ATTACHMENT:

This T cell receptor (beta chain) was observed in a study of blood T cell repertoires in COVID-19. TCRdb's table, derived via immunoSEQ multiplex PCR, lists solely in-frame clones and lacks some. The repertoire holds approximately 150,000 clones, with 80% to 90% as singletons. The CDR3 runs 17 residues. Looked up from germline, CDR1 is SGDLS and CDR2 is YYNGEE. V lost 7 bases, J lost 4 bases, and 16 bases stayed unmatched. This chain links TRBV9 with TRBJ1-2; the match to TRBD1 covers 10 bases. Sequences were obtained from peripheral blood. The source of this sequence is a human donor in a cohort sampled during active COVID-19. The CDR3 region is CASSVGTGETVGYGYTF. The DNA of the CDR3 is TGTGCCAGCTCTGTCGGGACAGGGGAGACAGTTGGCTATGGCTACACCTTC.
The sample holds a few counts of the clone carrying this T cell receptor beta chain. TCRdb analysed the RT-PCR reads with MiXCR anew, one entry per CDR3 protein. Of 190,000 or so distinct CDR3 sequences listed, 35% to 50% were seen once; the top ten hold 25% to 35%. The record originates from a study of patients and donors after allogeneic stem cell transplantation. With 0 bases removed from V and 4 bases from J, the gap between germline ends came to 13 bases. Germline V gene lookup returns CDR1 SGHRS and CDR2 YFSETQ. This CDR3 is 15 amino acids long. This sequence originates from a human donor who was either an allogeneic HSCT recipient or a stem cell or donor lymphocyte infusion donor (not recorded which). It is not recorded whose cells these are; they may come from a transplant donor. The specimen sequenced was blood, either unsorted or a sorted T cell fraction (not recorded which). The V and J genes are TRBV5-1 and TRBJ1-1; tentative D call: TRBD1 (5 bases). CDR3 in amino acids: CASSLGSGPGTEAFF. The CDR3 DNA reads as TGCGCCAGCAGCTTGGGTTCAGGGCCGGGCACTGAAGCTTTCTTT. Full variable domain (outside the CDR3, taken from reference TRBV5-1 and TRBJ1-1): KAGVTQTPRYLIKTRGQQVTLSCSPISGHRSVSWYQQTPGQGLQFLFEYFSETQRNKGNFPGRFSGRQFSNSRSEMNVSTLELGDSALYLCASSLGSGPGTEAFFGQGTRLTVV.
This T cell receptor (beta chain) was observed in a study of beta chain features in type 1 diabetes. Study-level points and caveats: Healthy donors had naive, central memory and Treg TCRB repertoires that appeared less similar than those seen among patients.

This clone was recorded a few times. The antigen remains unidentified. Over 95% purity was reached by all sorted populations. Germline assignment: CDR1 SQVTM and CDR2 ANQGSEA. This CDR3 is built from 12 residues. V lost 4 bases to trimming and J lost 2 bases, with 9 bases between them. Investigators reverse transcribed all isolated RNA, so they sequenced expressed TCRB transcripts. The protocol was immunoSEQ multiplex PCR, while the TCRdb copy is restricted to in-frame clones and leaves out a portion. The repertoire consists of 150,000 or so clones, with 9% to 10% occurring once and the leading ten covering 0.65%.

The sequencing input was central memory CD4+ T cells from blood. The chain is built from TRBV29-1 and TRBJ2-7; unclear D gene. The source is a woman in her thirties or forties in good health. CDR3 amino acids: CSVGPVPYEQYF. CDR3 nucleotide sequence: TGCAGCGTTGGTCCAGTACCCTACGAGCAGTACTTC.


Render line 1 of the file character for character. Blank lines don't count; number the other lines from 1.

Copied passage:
This T cell receptor (beta chain) was observed in a study of blood T cell repertoires in COVID-19. TCRdb's table, derived via immunoSEQ multiplex PCR, lists solely in-frame clones and lacks some. The repertoire holds approximately 150,000 clones, with 80% to 90% as singletons. The CDR3 runs 17 residues. Looked up from germline, CDR1 is SGDLS and CDR2 is YYNGEE. V lost 7 bases, J lost 4 bases, and 16 bases stayed unmatched. This chain links TRBV9 with TRBJ1-2; the match to TRBD1 covers 10 bases. Sequences were obtained from peripheral blood. The source of this sequence is a human donor in a cohort sampled during active COVID-19. The CDR3 region is CASSVGTGETVGYGYTF. The DNA of the CDR3 is TGTGCCAGCTCTGTCGGGACAGGGGAGACAGTTGGCTATGGCTACACCTTC.